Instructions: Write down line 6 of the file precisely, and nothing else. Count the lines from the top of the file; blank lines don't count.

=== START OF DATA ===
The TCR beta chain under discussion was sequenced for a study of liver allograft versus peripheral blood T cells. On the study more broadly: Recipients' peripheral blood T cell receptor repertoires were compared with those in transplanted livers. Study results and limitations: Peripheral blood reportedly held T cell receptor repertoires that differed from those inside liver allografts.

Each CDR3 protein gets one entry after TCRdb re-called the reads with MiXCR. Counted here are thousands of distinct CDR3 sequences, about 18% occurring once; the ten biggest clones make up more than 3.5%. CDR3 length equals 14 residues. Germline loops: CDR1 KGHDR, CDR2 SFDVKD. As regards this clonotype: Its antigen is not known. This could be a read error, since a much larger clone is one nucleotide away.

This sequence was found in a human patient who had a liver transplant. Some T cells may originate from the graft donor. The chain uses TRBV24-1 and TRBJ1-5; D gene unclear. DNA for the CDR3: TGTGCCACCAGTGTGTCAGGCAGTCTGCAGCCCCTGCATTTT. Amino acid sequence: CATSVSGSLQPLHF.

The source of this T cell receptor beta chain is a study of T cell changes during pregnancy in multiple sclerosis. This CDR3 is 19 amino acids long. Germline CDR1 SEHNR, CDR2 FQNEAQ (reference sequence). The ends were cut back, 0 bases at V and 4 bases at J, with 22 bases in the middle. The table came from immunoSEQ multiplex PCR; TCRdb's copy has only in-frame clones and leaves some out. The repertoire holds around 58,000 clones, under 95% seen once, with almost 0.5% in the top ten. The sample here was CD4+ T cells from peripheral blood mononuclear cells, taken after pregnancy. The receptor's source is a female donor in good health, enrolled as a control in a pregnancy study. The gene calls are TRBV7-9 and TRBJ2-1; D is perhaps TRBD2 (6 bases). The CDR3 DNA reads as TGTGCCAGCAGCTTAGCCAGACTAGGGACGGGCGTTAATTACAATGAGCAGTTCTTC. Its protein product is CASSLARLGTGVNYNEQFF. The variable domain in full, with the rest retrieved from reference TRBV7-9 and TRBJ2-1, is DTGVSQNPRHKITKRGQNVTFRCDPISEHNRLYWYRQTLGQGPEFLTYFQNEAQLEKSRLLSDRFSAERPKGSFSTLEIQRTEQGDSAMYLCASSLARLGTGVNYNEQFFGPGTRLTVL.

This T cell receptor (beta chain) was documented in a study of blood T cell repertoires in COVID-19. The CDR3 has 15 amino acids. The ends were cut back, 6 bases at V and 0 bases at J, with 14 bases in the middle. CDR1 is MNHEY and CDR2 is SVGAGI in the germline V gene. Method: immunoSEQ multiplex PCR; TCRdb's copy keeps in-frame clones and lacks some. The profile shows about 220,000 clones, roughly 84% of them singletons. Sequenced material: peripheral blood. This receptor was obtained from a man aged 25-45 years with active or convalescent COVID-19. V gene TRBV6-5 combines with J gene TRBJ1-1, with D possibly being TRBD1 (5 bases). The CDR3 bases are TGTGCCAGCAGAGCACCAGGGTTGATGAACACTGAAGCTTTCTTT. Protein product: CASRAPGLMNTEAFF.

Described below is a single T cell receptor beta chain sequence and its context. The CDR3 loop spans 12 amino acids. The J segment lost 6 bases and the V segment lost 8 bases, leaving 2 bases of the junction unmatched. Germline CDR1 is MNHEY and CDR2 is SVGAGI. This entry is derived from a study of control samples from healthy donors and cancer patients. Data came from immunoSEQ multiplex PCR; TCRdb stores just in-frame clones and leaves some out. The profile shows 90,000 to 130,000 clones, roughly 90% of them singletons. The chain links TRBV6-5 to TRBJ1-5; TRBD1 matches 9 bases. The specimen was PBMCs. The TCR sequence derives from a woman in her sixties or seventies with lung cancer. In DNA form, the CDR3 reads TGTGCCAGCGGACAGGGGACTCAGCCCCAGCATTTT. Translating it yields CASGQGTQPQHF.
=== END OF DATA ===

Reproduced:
Described below is a single T cell receptor beta chain sequence and its context. The CDR3 loop spans 12 amino acids. The J segment lost 6 bases and the V segment lost 8 bases, leaving 2 bases of the junction unmatched. Germline CDR1 is MNHEY and CDR2 is SVGAGI. This entry is derived from a study of control samples from healthy donors and cancer patients. Data came from immunoSEQ multiplex PCR; TCRdb stores just in-frame clones and leaves some out. The profile shows 90,000 to 130,000 clones, roughly 90% of them singletons. The chain links TRBV6-5 to TRBJ1-5; TRBD1 matches 9 bases. The specimen was PBMCs. The TCR sequence derives from a woman in her sixties or seventies with lung cancer. In DNA form, the CDR3 reads TGTGCCAGCGGACAGGGGACTCAGCCCCAGCATTTT. Translating it yields CASGQGTQPQHF.